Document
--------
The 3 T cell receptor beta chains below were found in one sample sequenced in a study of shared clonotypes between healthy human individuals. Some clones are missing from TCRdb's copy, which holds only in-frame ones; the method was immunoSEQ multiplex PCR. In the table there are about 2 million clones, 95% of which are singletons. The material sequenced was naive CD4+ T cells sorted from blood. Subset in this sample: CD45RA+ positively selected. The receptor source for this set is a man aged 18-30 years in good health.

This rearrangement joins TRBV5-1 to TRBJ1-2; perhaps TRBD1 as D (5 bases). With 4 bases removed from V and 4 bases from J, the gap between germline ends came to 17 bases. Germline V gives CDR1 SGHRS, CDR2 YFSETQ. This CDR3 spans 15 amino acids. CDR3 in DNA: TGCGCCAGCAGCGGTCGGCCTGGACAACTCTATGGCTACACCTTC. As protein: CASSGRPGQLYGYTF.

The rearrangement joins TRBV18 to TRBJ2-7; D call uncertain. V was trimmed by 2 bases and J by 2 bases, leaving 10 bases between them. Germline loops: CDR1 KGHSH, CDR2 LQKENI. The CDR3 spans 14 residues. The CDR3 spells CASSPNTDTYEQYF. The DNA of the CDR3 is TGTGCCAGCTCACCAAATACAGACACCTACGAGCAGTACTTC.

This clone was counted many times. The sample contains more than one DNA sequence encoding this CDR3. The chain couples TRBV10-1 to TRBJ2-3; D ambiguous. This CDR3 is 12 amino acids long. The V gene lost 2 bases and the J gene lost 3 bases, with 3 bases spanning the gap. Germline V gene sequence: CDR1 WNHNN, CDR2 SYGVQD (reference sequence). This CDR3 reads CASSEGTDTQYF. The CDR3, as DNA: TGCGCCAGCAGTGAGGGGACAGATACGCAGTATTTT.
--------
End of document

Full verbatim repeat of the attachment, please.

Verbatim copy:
The 3 T cell receptor beta chains below were found in one sample sequenced in a study of shared clonotypes between healthy human individuals. Some clones are missing from TCRdb's copy, which holds only in-frame ones; the method was immunoSEQ multiplex PCR. In the table there are about 2 million clones, 95% of which are singletons. The material sequenced was naive CD4+ T cells sorted from blood. Subset in this sample: CD45RA+ positively selected. The receptor source for this set is a man aged 18-30 years in good health.

This rearrangement joins TRBV5-1 to TRBJ1-2; perhaps TRBD1 as D (5 bases). With 4 bases removed from V and 4 bases from J, the gap between germline ends came to 17 bases. Germline V gives CDR1 SGHRS, CDR2 YFSETQ. This CDR3 spans 15 amino acids. CDR3 in DNA: TGCGCCAGCAGCGGTCGGCCTGGACAACTCTATGGCTACACCTTC. As protein: CASSGRPGQLYGYTF.

The rearrangement joins TRBV18 to TRBJ2-7; D call uncertain. V was trimmed by 2 bases and J by 2 bases, leaving 10 bases between them. Germline loops: CDR1 KGHSH, CDR2 LQKENI. The CDR3 spans 14 residues. The CDR3 spells CASSPNTDTYEQYF. The DNA of the CDR3 is TGTGCCAGCTCACCAAATACAGACACCTACGAGCAGTACTTC.

This clone was counted many times. The sample contains more than one DNA sequence encoding this CDR3. The chain couples TRBV10-1 to TRBJ2-3; D ambiguous. This CDR3 is 12 amino acids long. The V gene lost 2 bases and the J gene lost 3 bases, with 3 bases spanning the gap. Germline V gene sequence: CDR1 WNHNN, CDR2 SYGVQD (reference sequence). This CDR3 reads CASSEGTDTQYF. The CDR3, as DNA: TGCGCCAGCAGTGAGGGGACAGATACGCAGTATTTT.